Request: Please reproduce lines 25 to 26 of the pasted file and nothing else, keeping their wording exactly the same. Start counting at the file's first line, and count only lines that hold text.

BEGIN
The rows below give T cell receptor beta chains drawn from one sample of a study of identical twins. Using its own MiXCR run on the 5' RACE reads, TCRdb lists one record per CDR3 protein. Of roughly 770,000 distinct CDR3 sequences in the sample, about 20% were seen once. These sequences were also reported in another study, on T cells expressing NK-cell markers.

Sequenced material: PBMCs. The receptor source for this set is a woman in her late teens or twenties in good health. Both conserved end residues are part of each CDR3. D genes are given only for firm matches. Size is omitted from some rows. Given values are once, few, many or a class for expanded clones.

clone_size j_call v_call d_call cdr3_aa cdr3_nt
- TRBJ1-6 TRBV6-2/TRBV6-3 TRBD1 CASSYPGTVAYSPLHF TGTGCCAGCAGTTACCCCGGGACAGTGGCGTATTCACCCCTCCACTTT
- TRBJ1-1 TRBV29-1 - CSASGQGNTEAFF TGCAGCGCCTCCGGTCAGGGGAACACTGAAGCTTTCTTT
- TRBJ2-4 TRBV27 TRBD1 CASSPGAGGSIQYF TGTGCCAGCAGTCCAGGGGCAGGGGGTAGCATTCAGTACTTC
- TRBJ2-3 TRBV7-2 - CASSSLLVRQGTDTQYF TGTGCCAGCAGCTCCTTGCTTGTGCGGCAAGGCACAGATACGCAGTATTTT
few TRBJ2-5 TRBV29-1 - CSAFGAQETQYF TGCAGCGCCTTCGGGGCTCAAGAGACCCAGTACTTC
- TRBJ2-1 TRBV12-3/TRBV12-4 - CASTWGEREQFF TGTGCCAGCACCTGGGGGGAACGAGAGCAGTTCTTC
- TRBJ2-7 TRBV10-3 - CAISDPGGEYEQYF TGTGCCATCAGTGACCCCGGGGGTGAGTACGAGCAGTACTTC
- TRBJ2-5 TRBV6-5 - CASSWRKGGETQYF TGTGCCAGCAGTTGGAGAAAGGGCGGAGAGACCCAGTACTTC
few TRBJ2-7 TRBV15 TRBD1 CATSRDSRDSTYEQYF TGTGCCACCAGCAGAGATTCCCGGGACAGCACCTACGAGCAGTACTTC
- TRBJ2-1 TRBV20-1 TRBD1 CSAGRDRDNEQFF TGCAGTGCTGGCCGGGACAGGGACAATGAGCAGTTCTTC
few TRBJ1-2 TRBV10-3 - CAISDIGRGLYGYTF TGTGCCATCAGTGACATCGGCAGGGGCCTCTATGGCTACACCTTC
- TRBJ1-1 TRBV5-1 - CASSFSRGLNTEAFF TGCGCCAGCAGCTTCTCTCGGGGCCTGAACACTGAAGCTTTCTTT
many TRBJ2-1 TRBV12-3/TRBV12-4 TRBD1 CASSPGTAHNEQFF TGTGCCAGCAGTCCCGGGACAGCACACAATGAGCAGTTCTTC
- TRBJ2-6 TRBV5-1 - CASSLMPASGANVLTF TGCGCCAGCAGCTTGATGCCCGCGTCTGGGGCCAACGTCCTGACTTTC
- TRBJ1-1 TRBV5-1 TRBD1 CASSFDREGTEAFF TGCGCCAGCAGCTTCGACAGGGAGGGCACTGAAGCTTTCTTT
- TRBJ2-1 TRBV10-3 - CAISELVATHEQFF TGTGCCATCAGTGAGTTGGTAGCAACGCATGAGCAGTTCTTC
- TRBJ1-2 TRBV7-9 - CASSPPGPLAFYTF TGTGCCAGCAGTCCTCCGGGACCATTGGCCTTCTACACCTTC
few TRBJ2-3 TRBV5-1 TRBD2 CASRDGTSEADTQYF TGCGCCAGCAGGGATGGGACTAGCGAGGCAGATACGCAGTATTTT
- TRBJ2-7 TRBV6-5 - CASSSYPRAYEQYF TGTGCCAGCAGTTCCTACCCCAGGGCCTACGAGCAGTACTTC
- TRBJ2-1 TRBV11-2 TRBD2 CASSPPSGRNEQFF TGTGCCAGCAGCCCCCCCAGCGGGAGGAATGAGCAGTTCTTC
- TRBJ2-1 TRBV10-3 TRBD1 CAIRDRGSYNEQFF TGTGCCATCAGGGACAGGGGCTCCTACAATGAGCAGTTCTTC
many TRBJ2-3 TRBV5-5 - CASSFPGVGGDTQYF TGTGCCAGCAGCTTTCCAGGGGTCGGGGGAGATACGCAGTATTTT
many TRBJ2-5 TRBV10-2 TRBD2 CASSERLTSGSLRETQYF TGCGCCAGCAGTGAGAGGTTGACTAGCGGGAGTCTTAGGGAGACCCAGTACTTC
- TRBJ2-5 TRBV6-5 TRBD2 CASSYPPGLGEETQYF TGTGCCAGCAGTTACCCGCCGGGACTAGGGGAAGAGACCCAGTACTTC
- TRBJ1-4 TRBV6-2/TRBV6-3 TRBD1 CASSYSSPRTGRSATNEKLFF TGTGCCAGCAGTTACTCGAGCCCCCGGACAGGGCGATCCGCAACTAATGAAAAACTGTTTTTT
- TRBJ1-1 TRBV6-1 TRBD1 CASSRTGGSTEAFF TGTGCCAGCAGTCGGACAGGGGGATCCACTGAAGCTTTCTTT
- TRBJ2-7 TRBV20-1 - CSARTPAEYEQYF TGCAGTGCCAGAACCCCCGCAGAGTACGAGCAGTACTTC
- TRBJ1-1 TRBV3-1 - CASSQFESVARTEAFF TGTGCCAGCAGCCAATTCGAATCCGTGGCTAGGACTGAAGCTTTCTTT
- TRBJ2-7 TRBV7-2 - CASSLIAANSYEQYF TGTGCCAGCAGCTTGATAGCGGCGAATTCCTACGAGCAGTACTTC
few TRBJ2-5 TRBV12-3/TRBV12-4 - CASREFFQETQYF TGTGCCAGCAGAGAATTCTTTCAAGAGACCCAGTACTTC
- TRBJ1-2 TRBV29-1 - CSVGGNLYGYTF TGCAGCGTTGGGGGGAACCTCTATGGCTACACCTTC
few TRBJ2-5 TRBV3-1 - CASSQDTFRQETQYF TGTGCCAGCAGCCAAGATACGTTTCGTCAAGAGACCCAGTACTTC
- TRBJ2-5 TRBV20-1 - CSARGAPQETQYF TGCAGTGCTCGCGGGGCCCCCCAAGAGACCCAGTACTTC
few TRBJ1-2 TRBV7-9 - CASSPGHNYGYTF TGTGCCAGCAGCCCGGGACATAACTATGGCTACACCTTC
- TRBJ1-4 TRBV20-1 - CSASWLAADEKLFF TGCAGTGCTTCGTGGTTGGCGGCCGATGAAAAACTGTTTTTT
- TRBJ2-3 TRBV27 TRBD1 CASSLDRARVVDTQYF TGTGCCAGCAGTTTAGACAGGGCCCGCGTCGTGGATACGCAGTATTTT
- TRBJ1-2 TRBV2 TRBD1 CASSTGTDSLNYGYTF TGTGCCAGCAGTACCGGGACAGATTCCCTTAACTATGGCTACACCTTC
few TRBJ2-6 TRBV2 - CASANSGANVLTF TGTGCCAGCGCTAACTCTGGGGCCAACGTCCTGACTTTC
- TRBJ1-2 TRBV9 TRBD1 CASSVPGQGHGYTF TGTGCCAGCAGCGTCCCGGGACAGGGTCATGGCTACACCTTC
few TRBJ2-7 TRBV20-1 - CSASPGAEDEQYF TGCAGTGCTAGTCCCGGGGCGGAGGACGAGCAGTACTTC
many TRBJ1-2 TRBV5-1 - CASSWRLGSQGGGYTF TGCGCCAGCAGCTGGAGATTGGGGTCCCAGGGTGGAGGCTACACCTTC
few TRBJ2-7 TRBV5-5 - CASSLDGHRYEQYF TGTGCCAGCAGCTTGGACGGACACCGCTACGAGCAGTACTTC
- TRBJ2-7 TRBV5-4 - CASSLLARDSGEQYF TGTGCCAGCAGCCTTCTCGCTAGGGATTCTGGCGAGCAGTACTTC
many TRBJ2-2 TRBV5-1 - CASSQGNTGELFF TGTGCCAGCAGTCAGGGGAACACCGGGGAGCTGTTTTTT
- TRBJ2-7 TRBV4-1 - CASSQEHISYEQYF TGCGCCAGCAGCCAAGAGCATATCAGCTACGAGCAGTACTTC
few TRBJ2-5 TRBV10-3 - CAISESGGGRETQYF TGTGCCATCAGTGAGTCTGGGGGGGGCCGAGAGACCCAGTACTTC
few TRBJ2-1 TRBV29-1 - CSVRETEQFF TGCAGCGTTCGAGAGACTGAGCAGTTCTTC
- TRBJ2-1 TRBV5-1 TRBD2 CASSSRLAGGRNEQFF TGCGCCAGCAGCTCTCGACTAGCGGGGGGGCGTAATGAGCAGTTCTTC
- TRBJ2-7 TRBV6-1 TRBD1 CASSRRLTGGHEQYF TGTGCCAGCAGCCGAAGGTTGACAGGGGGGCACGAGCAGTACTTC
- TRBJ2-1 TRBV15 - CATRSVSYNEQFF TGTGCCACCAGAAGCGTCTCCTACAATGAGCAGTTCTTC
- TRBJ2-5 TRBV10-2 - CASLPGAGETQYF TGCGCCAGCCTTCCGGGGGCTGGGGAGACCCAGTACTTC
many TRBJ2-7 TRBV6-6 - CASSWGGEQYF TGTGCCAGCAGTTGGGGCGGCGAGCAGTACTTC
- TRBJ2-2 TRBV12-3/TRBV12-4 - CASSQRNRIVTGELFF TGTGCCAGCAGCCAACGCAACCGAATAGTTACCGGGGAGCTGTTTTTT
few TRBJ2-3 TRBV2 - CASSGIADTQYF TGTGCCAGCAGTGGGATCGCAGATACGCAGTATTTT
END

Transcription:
many TRBJ2-3 TRBV5-5 - CASSFPGVGGDTQYF TGTGCCAGCAGCTTTCCAGGGGTCGGGGGAGATACGCAGTATTTT
many TRBJ2-5 TRBV10-2 TRBD2 CASSERLTSGSLRETQYF TGCGCCAGCAGTGAGAGGTTGACTAGCGGGAGTCTTAGGGAGACCCAGTACTTC